Nicholas Ray: Part I

Just uploaded is a review of We Can’t Go Home Again [M] (1976), Nicholas Ray’s almost mythic experimental film which finally gets wide commercial distribution (read: no more bootlegs) via Oscilloscope Pictures after its premiere in 1973.

Never finished and a work-in-progress until his death in 1979, bits of the film were glimpsed in a rare making-of doc shot in 1975 – I’m a Stranger Here Myself – and Wim Wenders’ odd collaboration with Ray in 1979, Lightning Over Water (1980).

The big question, not unlike the opportunity to see one of Orson Welles’ legendary unfinished films, is whether WCGHA is the experimental masterpiece some critics are expecting. It’s affect on audiences will be subjectively broad.

Happy Mittel-Halloween

She may not be frothing, but I still wouldn't advise approaching...

It’s the middle of the Halloween weekend, and with Monday being the official day of Free Candy, horror films are naturally saturating the airwaves, theatre screens, and general consciousness of the populace, unless you happen to attend two Calgary schools where kids will attend “caring assemblies” the morn of the 31st because the school bigwigs believe the overall nature of Hallow’s Eve has gotten out of hand.

Yes, an under-10 year old dressed as a knife-wielding zombie out for blood is kind of startling, but how were you absorbing horror as a child? In my grammar school, the kids who lived too far to go home for lunch would trek with two ‘grade mothers’ to the local library, where we had tables & chairs and free milk to eat the lunches packed by our parents, after which there was time to read books and mags in the library before a return to grade school drudgery.

A "Lucartive" Offer

I am Bronzonious! Master of Time-bending! I glide through space with the speed of polyester!

This morning I found an email from some pinhead in Malaysia presenting a “lucartive” offer “to the tune of Forty-Eight Million” Euros.

The header actually began with a “RE” which presumed I responded to a prior request for more info regarding this lucartive deal, but sadly, I had not, because I’m wholly unfamiliar with the concept of being enticed by a lucariously fabulous offer to do nothing in exchange of a 60% cut of 48 Billion Euros, which I’ve frankly no idea what to do with.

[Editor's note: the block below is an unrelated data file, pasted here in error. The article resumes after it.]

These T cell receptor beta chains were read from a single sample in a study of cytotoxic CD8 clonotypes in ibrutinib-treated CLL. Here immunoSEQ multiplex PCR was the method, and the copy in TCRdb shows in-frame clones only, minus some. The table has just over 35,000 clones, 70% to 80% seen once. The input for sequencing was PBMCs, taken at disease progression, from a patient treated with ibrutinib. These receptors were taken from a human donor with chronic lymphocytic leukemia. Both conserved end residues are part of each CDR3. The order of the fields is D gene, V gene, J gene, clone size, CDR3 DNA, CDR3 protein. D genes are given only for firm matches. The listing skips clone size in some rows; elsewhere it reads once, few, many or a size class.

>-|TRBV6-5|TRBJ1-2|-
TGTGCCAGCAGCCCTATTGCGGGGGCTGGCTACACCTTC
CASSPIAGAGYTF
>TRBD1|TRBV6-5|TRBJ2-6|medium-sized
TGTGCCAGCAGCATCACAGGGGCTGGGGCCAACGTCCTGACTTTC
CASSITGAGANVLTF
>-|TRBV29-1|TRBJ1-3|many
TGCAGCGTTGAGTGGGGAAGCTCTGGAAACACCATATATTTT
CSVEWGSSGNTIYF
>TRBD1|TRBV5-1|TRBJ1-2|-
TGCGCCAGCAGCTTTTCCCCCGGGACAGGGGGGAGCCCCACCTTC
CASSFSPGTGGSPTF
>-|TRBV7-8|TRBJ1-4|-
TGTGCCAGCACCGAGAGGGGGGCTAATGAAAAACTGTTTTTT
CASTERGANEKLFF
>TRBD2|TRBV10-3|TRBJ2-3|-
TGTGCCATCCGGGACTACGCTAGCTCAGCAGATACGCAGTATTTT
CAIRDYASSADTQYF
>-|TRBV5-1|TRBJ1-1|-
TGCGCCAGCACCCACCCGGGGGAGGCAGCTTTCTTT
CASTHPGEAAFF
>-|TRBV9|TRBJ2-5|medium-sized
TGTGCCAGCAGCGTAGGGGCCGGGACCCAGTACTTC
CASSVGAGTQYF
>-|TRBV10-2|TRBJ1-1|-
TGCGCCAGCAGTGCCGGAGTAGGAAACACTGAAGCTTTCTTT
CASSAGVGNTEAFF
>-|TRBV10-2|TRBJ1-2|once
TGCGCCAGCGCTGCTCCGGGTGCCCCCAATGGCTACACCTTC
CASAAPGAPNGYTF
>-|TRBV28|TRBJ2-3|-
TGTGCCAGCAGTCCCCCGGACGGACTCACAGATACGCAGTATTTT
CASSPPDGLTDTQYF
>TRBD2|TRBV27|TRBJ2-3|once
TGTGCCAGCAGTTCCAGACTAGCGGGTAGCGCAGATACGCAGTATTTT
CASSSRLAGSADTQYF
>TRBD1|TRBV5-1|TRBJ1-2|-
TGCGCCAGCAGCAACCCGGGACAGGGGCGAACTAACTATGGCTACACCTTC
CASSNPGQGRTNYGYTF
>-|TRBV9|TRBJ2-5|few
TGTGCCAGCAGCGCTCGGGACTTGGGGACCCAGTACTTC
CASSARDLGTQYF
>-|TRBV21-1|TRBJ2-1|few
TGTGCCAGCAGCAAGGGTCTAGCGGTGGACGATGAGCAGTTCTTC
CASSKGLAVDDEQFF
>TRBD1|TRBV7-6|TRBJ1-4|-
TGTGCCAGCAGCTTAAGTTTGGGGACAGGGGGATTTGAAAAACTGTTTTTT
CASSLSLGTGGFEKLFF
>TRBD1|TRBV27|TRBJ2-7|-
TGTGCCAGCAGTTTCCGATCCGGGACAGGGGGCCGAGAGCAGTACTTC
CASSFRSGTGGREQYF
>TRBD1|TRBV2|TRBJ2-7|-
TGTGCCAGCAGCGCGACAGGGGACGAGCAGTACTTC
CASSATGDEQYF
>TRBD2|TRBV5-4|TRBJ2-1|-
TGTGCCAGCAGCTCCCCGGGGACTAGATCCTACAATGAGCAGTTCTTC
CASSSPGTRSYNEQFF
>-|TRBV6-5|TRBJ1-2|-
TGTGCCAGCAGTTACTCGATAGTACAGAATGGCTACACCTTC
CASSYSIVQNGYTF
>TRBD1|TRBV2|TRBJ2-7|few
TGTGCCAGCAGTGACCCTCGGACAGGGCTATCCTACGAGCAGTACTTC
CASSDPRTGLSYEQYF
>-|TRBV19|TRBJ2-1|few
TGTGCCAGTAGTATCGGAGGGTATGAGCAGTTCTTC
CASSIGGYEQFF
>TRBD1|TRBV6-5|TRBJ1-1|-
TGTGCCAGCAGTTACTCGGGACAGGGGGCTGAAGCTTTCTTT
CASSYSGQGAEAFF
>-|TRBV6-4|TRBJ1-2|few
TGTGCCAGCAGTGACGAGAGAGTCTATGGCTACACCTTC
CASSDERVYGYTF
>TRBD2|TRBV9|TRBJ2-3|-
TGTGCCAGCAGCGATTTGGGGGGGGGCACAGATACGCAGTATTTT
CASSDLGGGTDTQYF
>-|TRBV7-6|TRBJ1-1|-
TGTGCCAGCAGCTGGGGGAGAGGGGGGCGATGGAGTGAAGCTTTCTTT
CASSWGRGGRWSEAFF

Stagecoach 2.0

Editor's advice: when in doubt about copy art, always run with a hot babe, such as Ann-Margrock, as captured by Norman Rockwell for Stagecoach's stunning 1966 campaign.

Twilight Time’s latest DVD release is the 1966 remake of the classic 1939 John Ford western Stagecoach, of which I may have seen decades ago, but only recall the famous horse-jumping stunt where a man jumps from one team of horses to another while the stagecoach is barreling ahead at top speed.

Knowing Fox’ ’66 film was a remake, the question that often goes through a reviewer’s head is ‘Should I see the original?’ and my answer here was fast and flat: NO!

I felt in this case the lack of prior knowledge was a positive simply because I could watch the film with fresh eyes, no context of its illustrious predecessor, and assess the film based on its merits as a mid-sixties studio western with all the inherent clich├ęs typical of the era when a studio was trying to wrangle audiences into cinemas with a familiar property, starring a multi-generational cast picked from classic & current films, and TV.

Urban Decay 1.0: The Regal Constellation Hotel

I love stories of peculiar structures that once were in vogue, housed and catered to regular human traffic, and since their virtual abandonment, lay dormant or in a state of steady decay until the wrecker’s ball finally swung one too many times and flattened the last of its superstructure, making it easier for the ground to crew to shovel, pile up, and truck away the rubbish.

Torontoist just posted a piece on the demolition of the Regal Constellation Hotel that formerly resided close to the airport, and functioned as a conference centre and 'in-place' during the 60s & 70s.

Built in 1962, it indeed has a weird Vegas quality that’s atypical for T.O., if not because its design doesn’t fit with the current banal structures in and around the GTA.

A Nightmare on Elm Street, Part III

Credited (for better or worse) for adding a heavier dose of humour to Freddy Krueger’s arsenal of teen tormenting tricks, A Nightmare on Elm Street Part III: Dream Warriors [M] (1987) reinvigorated the franchise after Part II [M] kind of went astray, having Freddy running amuck during a pool party, and a lead character tormented by the Burned One / a strong attraction towards the school’s egotistical jock.

Family-friendly Thai campaign revealing Freddy's unique application of Yoga to realign Patricia's spine.